Report from state auditor finds as state funding dried up, property taxes made up the gap

With the state sending less money to cities over the past decade, cities have had to significantly increase property taxes to make up the difference. This according to the just-released 2007 Minnesota City Finances Report from our State Auditor. Check out Bob Von Sternberg’s good coverage of the report in the Strib.

This report has some scary numbers in it that really illuminate the state’s “passing the buck” to cities. To quote from the report: “Between 1998 and 2007, actual revenues derived from property taxes for cities grew 98 percent compared to 14 percent for revenues derived from intergovernmental sources.” So with the state sending fewer dollars, cities had to turn to local homeowners to try to make up the difference. Two important points to note:

1) The bulk of spending by cities went to essential city functions like street maintenance and public safety.

2) Cities have not gone on a spending spree – on the contrary, total spending by cities shrunk by 4% from 1998 to 2007, after adjusting for inflation.

The same troubling trend has happened with school districts (see our recently published report, The Lost Decade for a pithy explanation). Per pupil state aid to school districts has fallen since Fiscal Year 2003. The inevitable result – districts have increasingly relied on local referenda to fund schools.  And, just like with cities, the increase in property taxes hasn’t been enough to replace the reductions in state aid, i.e. school districts still have less money.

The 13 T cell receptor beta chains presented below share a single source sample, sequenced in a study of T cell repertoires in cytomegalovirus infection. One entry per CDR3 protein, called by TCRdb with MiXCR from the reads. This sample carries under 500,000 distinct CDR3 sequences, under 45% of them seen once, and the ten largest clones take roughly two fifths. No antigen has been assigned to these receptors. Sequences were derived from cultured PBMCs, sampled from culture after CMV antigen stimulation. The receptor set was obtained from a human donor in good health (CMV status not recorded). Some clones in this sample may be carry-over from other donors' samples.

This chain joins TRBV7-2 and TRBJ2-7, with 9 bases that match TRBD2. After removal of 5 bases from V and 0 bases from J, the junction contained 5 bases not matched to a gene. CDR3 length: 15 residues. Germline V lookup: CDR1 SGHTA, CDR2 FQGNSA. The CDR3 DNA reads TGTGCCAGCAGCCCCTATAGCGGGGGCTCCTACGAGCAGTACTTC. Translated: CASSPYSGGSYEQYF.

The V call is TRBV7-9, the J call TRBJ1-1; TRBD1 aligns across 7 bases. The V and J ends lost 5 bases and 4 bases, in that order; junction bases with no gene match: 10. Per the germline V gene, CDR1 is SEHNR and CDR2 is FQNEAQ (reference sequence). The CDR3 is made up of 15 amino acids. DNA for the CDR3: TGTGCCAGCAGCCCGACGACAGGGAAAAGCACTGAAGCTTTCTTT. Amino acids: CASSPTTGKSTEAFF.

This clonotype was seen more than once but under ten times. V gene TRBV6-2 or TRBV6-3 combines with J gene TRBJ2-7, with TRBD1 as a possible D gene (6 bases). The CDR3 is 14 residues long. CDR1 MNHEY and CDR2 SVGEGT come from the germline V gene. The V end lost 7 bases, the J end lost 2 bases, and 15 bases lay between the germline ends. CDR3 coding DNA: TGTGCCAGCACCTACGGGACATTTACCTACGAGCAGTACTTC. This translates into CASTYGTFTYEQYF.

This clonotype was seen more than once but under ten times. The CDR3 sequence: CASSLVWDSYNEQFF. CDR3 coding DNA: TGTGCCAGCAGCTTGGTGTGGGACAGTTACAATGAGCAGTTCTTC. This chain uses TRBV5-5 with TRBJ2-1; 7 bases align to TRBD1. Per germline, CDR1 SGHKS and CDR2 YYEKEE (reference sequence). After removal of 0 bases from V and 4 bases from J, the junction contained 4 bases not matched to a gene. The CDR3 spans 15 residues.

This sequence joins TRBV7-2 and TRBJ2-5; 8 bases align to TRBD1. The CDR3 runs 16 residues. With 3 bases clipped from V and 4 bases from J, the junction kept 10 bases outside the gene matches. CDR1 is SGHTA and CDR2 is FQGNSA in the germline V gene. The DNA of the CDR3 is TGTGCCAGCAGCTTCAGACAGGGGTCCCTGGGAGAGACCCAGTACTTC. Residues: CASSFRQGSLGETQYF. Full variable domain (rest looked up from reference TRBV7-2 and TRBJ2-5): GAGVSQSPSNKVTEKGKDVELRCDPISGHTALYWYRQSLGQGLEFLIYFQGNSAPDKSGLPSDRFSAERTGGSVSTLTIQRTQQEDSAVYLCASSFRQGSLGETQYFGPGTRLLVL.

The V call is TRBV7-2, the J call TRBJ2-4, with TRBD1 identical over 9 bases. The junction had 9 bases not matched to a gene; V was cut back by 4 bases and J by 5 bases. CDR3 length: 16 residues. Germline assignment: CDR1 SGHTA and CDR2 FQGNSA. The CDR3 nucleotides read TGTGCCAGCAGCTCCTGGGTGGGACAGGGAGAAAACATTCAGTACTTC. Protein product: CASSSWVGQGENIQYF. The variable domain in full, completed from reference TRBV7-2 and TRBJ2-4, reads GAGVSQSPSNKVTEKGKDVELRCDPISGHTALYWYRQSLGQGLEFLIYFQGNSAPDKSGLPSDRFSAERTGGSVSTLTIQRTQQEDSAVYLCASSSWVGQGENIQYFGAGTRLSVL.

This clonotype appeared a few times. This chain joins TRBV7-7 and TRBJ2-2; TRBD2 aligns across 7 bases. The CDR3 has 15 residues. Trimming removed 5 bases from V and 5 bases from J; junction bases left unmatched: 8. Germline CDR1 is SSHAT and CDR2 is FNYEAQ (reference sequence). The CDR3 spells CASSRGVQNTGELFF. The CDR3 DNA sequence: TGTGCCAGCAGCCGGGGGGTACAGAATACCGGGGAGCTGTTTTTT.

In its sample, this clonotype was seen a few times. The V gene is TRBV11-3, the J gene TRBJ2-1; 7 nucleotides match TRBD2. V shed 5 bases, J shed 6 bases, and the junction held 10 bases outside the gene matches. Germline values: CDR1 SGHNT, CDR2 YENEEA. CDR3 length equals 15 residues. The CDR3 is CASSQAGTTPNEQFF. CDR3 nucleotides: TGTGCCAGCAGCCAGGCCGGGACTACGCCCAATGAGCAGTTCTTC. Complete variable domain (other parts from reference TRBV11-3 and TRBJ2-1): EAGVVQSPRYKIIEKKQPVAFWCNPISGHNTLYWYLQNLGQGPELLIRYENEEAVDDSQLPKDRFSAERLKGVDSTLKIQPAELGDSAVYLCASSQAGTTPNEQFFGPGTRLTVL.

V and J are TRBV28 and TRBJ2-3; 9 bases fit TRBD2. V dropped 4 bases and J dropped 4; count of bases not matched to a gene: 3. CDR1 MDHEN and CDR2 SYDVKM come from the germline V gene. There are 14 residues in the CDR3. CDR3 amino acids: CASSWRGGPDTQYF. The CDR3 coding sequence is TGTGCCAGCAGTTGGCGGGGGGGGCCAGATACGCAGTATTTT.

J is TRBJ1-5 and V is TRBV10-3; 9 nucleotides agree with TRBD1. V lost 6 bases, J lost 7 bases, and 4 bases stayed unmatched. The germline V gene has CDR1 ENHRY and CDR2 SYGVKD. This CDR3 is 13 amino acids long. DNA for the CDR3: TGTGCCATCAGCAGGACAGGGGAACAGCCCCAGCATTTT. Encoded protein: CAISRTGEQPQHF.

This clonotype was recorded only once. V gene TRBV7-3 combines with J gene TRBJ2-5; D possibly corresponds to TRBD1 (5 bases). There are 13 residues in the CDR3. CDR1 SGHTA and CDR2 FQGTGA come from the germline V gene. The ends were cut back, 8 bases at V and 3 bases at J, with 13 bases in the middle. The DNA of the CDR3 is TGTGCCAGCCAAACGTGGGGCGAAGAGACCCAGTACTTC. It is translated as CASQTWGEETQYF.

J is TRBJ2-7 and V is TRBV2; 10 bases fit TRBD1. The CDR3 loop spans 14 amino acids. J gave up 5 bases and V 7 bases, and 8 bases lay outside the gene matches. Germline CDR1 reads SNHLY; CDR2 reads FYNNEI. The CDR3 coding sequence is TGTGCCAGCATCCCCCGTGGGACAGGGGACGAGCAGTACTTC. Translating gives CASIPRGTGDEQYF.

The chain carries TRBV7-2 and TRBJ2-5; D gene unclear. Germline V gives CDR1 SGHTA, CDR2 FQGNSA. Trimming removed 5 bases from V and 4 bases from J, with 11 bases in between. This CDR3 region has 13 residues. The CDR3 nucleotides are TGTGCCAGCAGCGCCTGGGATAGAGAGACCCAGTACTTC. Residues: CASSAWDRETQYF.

-Katherine Blauvelt

About Katherine Blauvelt

Katherine Blauvelt served as the Minnesota Budget Project’s policy analyst from 2007 to 2009.
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One Response to Report from state auditor finds as state funding dried up, property taxes made up the gap

  1. esagor says:

    Schools require a huge public investment, and we have a huge deficit. This is not an easy problem to resolve.

    But Pawlenty’s cuts create problems worse than schools simply having less money: they lead to systematic inequality. School districts in wealthy communities have far more means to self-fund through levies than do districts in poor areas.

    One core purpose of centrally funded schools is to equalize school funding for every child. To paraphrase Obama’s inauguration (and change the context), “As for our common [education], we reject as false the choice between our [education] and our ideals.”

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